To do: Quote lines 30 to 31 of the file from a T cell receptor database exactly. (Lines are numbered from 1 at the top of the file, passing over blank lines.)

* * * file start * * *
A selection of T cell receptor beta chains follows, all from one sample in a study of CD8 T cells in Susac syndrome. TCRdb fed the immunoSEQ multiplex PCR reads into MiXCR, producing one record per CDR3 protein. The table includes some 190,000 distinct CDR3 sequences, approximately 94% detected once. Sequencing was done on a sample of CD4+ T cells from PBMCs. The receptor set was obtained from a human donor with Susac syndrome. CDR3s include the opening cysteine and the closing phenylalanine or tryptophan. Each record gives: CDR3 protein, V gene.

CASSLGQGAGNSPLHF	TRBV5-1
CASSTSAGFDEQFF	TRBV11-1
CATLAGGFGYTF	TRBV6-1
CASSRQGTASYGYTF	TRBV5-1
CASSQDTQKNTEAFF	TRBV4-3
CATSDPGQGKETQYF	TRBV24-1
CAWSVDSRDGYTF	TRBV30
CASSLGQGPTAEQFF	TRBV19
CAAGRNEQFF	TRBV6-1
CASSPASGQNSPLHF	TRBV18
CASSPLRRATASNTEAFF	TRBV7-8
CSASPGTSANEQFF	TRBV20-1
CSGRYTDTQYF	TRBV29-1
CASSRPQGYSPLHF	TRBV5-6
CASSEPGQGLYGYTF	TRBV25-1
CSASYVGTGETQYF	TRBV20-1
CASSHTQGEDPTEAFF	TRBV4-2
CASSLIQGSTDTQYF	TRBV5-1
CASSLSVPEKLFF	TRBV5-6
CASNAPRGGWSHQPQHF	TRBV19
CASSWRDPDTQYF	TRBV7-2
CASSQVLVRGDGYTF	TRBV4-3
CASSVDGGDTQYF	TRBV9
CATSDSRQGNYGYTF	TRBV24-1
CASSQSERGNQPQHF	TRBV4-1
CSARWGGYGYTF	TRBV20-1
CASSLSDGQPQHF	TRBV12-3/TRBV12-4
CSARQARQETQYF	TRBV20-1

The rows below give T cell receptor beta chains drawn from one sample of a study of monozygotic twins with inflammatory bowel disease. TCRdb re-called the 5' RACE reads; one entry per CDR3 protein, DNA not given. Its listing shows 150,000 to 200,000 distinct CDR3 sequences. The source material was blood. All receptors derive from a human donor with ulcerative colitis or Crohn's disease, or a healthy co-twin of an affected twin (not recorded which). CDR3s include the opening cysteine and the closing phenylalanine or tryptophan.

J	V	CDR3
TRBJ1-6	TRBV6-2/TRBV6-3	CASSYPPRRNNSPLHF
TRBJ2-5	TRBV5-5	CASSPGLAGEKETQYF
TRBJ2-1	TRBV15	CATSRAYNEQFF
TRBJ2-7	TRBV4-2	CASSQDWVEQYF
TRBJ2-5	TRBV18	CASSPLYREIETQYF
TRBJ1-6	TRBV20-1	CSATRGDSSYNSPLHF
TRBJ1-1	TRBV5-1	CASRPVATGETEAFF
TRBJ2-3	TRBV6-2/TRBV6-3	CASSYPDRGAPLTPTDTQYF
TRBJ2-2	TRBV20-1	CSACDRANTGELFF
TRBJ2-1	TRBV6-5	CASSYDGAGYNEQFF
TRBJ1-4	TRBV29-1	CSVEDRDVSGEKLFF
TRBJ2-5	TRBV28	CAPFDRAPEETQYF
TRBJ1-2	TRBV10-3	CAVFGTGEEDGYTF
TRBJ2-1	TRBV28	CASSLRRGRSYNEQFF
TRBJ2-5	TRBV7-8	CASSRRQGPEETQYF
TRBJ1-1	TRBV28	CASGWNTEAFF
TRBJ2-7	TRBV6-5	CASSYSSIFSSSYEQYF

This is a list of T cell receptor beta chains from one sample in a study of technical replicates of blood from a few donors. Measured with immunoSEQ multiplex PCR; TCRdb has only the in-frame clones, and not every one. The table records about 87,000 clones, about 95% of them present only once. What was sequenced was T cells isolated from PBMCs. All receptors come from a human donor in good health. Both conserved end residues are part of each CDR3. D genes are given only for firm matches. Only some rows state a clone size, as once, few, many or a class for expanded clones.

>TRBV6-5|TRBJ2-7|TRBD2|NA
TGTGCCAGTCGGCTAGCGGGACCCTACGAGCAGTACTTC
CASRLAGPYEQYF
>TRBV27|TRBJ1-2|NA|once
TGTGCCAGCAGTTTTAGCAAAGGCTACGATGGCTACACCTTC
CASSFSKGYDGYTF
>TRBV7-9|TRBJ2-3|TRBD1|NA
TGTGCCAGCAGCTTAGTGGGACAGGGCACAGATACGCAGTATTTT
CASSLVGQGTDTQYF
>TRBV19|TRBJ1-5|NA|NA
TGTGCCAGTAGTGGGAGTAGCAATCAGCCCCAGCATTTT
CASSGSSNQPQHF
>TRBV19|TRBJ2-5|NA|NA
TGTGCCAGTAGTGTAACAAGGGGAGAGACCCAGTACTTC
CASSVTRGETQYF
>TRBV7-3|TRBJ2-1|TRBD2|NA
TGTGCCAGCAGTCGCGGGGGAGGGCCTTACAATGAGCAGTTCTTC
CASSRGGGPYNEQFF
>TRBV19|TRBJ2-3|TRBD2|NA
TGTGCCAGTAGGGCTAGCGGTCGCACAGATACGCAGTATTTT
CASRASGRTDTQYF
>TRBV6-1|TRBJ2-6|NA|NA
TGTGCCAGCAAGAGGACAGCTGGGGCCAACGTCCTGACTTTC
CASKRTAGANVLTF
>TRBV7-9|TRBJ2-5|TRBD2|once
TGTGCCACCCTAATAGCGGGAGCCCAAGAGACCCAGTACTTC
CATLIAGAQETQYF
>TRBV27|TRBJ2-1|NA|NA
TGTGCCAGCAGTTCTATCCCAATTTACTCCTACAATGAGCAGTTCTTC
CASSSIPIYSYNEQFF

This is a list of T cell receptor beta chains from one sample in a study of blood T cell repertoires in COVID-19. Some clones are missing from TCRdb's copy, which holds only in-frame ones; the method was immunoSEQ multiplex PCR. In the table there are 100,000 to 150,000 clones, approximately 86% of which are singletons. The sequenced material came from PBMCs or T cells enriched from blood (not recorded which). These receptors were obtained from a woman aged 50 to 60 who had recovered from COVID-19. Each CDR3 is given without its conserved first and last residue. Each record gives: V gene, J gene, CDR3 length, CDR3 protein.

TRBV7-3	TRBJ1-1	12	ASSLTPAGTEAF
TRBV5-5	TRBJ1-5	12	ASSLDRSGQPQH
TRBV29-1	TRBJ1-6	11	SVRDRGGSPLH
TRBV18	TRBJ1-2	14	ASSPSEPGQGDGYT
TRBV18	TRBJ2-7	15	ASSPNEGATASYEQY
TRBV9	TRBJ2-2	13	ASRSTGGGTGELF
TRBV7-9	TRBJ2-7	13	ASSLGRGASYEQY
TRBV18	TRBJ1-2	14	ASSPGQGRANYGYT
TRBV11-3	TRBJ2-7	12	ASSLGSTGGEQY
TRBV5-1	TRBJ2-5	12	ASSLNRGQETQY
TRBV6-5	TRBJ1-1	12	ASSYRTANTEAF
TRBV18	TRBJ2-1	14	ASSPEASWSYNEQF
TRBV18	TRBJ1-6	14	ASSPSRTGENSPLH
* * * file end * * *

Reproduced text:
The rows below give T cell receptor beta chains drawn from one sample of a study of monozygotic twins with inflammatory bowel disease. TCRdb re-called the 5' RACE reads; one entry per CDR3 protein, DNA not given. Its listing shows 150,000 to 200,000 distinct CDR3 sequences. The source material was blood. All receptors derive from a human donor with ulcerative colitis or Crohn's disease, or a healthy co-twin of an affected twin (not recorded which). CDR3s include the opening cysteine and the closing phenylalanine or tryptophan.

J	V	CDR3